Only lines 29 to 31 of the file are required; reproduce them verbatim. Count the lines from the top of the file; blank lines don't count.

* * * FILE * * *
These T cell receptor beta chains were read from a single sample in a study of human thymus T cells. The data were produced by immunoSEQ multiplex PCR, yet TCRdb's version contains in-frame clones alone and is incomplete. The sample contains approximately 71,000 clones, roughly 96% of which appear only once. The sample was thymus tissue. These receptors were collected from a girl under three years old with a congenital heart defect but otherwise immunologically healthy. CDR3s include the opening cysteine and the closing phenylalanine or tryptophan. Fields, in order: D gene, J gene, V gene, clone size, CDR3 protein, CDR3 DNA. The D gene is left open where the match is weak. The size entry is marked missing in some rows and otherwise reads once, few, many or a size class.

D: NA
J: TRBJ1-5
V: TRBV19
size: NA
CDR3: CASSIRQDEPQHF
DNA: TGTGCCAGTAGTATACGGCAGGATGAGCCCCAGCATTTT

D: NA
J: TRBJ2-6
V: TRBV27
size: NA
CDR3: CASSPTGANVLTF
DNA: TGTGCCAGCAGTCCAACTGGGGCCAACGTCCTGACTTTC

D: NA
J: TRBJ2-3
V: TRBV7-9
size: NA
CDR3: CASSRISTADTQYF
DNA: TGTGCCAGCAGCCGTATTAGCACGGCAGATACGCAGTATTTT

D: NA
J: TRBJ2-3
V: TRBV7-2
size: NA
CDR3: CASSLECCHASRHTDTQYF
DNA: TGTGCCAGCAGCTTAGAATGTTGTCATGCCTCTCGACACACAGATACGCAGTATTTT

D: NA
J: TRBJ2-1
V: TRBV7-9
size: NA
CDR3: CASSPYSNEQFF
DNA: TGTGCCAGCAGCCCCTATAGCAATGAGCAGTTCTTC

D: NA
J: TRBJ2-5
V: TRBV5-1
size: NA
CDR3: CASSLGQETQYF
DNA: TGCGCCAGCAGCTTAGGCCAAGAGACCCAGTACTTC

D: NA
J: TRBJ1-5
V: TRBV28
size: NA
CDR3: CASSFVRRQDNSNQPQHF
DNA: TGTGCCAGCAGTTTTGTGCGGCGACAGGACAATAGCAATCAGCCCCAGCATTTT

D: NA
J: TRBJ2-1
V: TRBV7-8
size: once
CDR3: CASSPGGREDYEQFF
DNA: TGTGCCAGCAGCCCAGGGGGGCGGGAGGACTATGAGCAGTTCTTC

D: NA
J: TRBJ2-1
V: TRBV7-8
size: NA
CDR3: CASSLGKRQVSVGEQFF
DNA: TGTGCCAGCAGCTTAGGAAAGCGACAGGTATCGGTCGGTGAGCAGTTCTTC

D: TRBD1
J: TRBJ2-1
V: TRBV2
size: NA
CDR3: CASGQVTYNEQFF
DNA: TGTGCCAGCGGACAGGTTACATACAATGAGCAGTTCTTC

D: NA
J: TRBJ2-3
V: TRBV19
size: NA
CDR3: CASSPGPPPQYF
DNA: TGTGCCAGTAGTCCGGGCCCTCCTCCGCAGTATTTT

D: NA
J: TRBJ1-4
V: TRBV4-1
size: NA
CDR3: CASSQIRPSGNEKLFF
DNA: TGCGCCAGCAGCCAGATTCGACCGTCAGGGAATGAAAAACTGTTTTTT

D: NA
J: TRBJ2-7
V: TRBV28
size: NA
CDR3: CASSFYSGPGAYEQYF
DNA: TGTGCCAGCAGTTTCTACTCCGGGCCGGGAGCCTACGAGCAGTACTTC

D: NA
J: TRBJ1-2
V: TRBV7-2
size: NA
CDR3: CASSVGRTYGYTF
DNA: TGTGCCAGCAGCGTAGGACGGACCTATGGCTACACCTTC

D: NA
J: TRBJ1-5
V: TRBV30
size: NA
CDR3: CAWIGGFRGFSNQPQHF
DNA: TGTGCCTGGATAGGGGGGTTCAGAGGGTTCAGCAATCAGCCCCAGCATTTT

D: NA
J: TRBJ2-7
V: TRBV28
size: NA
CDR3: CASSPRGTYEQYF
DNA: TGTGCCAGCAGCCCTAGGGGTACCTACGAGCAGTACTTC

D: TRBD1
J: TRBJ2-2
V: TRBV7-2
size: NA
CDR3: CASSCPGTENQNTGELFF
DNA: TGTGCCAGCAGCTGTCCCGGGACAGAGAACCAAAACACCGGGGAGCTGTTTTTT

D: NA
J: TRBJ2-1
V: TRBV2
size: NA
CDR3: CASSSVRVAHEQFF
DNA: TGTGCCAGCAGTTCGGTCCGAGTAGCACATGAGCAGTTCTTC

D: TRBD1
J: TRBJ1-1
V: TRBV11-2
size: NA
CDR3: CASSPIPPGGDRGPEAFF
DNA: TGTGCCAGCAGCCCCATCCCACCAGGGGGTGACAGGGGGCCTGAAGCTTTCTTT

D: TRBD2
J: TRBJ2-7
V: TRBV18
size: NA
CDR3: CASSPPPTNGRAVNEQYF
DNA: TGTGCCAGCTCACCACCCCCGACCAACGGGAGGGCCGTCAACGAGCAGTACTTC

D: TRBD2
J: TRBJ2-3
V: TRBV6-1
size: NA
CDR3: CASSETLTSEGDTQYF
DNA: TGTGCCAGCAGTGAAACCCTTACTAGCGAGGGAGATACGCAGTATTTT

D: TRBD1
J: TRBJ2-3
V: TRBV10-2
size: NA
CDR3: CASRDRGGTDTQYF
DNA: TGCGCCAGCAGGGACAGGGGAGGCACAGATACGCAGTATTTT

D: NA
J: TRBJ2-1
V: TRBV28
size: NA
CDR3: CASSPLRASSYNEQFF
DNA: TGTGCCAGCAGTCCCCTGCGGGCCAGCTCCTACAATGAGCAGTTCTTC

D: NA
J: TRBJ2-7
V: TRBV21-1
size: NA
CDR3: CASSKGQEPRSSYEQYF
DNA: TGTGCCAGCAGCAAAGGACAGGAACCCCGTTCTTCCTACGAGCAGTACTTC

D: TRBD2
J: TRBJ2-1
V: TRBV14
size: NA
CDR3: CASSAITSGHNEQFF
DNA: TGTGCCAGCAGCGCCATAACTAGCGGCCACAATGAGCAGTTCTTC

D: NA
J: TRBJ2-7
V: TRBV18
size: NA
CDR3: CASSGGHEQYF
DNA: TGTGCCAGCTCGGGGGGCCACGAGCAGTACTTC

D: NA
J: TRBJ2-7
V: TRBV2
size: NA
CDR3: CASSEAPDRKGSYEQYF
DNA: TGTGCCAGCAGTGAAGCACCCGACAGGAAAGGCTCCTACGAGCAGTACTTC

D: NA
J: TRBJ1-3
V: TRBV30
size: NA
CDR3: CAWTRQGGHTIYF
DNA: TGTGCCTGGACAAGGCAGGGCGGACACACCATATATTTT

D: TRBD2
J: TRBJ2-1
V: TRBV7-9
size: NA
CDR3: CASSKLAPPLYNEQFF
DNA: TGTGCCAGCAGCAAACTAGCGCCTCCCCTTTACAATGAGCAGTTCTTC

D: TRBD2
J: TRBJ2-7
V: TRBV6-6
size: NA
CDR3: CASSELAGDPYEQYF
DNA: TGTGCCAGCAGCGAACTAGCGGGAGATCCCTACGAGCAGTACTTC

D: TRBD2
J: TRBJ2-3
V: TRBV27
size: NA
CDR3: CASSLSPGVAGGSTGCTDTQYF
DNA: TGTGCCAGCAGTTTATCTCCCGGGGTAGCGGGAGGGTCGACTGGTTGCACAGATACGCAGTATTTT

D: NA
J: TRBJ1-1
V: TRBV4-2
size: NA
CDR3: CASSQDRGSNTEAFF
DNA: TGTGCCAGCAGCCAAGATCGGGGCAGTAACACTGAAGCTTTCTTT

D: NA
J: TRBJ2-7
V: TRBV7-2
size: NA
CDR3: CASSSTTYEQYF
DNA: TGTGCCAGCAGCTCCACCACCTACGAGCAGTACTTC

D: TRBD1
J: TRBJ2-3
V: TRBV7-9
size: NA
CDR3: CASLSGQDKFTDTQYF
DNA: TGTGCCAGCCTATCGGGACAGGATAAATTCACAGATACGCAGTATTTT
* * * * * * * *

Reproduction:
size: NA
CDR3: CASSPYSNEQFF
DNA: TGTGCCAGCAGCCCCTATAGCAATGAGCAGTTCTTC